Saving Grace (2000) - Rotten Tomatoes

Saving Grace2000

Saving Grace (2000)



Critic Consensus: The plot and basis for jokes are slight, but Saving Grace is indeed saved by some charming performances, most notably Brenda Blethyn's.

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Movie Info

An aristocratic English widower learns of her husband's secret life of debauchery. The news leaves her shaken and financially insecure, until she is helped by the caretaker of her manor to regain her dignity and to make money by using her greenhouse to grow pot.

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Martin Clunes
as Dr. Bamford
Tcheky Karyo
as Jacques
Phyllida Law
as Margaret
Denise Coffey
as Mrs. Hopkins
Paul Brooke
as Charlie
Johnny Bamford
as Removal Boss
Bill Hallet
as Postman
Alison Dillon
as Secretary
Bill Weston
as John Trevethan
Jonathan Kydd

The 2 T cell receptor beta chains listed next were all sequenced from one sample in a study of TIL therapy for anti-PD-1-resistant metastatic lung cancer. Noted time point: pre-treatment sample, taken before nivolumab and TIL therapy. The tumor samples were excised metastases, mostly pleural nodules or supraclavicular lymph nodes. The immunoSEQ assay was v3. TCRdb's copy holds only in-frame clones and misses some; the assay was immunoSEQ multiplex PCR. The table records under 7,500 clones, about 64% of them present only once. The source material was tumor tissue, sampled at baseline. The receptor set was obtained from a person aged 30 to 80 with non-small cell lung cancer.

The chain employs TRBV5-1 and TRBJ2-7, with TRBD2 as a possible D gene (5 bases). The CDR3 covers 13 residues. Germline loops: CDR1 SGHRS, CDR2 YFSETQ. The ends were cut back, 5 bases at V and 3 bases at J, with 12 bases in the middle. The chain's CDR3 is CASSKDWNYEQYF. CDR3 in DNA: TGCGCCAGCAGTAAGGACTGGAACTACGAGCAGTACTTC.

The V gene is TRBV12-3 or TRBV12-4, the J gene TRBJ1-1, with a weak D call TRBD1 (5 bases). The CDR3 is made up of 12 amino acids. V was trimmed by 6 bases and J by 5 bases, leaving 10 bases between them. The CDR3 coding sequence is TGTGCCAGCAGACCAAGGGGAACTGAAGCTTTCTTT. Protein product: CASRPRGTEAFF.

as Presenter 1
Mark Crowdy
as Presenter 2
Jay Benedict
as Master of Ceremonies
Ben Cole
as Man at Checkout
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Critic Reviews for Saving Grace

All Critics (89) | Top Critics (28)

In trying too hard to convince us what good eggs his characters are, Cole creates a shapeless, dramatically unengaging movie.

December 2, 2002

Saving Grace has a lovely Cornish setting and Blethyn to recommend it, but mostly it's a contact mediocre.

March 22, 2002 | Rating: 2.5/4

Blethyn's solid-gold charm turns Saving Grace into a comic high.

May 10, 2001 | Rating: 3.5/5

This is a less-showy performance than the ones [Blethyn] gave in those other two movies, for which she was nominated for Academy Awards, but it's just as impressive.

January 1, 2000 | Full Review…
Top Critic

Ultimately, all the jokes exploit the same tired premise, which is the spectacle of variously dotty and stuffy Englishmen and women getting stoned, wittingly and not.

January 1, 2000 | Rating: 3/5

We're left with a promising idea for a comedy, which arrives at some laughs but never finds its destination.

January 1, 2000 | Rating: 2/4 | Full Review…

Audience Reviews for Saving Grace